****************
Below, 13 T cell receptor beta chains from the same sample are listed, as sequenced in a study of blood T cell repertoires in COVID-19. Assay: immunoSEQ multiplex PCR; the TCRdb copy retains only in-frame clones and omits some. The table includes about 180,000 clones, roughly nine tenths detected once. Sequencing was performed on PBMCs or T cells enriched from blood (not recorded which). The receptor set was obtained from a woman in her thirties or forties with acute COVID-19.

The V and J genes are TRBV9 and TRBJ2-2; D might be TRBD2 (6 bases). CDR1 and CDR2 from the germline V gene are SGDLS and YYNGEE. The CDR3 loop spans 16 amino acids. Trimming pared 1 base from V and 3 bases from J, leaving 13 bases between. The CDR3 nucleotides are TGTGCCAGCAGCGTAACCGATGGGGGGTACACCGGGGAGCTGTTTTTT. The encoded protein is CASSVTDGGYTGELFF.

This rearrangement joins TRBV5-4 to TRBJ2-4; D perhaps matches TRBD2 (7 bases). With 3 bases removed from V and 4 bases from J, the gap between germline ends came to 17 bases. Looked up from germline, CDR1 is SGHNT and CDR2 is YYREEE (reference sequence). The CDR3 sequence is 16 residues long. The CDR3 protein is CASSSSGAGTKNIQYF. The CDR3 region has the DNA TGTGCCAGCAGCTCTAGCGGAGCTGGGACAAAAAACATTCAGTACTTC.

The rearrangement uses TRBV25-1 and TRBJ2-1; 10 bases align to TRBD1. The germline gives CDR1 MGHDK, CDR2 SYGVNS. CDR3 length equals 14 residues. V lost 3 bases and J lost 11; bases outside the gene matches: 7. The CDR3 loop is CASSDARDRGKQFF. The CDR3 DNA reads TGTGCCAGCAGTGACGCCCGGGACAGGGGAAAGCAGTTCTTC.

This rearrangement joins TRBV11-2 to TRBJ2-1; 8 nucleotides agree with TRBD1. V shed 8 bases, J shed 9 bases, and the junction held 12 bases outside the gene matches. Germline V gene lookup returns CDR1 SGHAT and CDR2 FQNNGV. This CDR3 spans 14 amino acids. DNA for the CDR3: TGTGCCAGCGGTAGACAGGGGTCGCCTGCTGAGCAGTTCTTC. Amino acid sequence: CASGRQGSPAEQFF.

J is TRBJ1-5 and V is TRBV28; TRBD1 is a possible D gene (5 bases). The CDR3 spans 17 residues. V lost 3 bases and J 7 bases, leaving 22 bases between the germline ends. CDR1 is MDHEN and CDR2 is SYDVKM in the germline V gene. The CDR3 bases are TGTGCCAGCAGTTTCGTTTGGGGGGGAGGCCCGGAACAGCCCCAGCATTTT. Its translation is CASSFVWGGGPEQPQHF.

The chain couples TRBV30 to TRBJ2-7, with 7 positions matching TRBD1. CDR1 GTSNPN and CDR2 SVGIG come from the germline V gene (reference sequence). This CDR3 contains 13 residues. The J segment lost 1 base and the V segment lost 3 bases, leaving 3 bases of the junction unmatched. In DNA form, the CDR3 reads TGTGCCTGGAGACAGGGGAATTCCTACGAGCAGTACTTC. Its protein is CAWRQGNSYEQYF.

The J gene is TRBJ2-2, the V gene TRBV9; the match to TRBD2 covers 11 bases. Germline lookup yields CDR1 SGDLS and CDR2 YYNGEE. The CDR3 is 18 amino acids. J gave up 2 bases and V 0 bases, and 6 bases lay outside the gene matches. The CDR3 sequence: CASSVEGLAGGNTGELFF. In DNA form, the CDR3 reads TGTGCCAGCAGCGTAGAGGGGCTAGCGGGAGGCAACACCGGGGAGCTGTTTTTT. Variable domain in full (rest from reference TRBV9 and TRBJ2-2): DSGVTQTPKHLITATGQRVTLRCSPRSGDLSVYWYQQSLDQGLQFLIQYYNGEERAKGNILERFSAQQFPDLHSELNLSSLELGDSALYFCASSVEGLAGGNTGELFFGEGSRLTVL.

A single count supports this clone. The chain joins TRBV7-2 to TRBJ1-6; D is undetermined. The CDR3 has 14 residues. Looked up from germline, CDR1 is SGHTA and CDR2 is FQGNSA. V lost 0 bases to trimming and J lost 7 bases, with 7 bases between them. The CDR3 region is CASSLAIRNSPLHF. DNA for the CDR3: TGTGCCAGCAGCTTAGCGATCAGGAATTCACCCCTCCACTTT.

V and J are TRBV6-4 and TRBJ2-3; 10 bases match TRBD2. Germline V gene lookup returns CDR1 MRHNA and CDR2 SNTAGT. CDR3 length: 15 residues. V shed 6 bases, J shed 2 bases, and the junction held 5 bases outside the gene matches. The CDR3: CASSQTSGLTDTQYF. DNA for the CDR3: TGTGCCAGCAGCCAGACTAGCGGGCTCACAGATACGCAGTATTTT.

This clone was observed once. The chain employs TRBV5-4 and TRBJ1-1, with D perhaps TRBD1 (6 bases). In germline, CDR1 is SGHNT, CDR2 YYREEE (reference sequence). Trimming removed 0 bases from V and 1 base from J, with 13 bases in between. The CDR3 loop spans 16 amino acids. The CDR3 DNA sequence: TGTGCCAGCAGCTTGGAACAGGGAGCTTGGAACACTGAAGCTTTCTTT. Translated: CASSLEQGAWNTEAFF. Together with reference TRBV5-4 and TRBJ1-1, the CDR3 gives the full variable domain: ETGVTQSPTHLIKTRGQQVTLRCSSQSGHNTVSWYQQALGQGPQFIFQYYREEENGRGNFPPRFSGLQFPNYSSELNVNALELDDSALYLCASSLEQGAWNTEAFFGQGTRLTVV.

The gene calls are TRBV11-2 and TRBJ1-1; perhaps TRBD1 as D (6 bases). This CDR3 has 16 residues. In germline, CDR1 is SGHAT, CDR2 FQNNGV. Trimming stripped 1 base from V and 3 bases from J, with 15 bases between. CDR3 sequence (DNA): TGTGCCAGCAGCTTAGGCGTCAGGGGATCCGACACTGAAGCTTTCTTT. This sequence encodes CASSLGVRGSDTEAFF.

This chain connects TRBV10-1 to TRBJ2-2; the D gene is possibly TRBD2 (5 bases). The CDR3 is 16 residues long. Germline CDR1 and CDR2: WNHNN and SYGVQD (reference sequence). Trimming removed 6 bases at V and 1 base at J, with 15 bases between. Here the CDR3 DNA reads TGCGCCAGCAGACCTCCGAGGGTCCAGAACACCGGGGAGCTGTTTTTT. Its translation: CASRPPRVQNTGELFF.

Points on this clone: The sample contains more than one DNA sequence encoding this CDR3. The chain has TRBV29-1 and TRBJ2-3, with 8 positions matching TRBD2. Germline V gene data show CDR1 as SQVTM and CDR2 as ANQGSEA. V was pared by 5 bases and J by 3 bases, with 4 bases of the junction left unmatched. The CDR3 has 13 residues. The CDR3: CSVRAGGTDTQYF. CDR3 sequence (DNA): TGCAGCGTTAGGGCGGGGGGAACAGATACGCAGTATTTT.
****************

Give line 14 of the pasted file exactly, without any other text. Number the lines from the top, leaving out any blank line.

Points on this clone: The sample contains more than one DNA sequence encoding this CDR3. The chain has TRBV29-1 and TRBJ2-3, with 8 positions matching TRBD2. Germline V gene data show CDR1 as SQVTM and CDR2 as ANQGSEA. V was pared by 5 bases and J by 3 bases, with 4 bases of the junction left unmatched. The CDR3 has 13 residues. The CDR3: CSVRAGGTDTQYF. CDR3 sequence (DNA): TGCAGCGTTAGGGCGGGGGGAACAGATACGCAGTATTTT.